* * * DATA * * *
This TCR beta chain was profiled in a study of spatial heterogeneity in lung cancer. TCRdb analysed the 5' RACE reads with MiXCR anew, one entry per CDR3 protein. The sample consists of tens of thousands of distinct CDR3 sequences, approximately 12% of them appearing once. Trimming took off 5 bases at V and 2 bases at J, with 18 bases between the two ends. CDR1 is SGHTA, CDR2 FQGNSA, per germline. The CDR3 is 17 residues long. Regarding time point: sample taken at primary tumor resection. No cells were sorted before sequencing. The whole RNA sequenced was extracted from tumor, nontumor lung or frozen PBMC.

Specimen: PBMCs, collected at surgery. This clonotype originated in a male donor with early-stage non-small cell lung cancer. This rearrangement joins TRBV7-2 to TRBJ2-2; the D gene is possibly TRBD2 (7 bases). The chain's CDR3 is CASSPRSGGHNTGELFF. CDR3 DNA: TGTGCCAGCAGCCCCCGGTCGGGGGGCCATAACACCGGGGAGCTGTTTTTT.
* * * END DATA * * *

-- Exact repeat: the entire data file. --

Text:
This TCR beta chain was profiled in a study of spatial heterogeneity in lung cancer. TCRdb analysed the 5' RACE reads with MiXCR anew, one entry per CDR3 protein. The sample consists of tens of thousands of distinct CDR3 sequences, approximately 12% of them appearing once. Trimming took off 5 bases at V and 2 bases at J, with 18 bases between the two ends. CDR1 is SGHTA, CDR2 FQGNSA, per germline. The CDR3 is 17 residues long. Regarding time point: sample taken at primary tumor resection. No cells were sorted before sequencing. The whole RNA sequenced was extracted from tumor, nontumor lung or frozen PBMC.

Specimen: PBMCs, collected at surgery. This clonotype originated in a male donor with early-stage non-small cell lung cancer. This rearrangement joins TRBV7-2 to TRBJ2-2; the D gene is possibly TRBD2 (7 bases). The chain's CDR3 is CASSPRSGGHNTGELFF. CDR3 DNA: TGTGCCAGCAGCCCCCGGTCGGGGGGCCATAACACCGGGGAGCTGTTTTTT.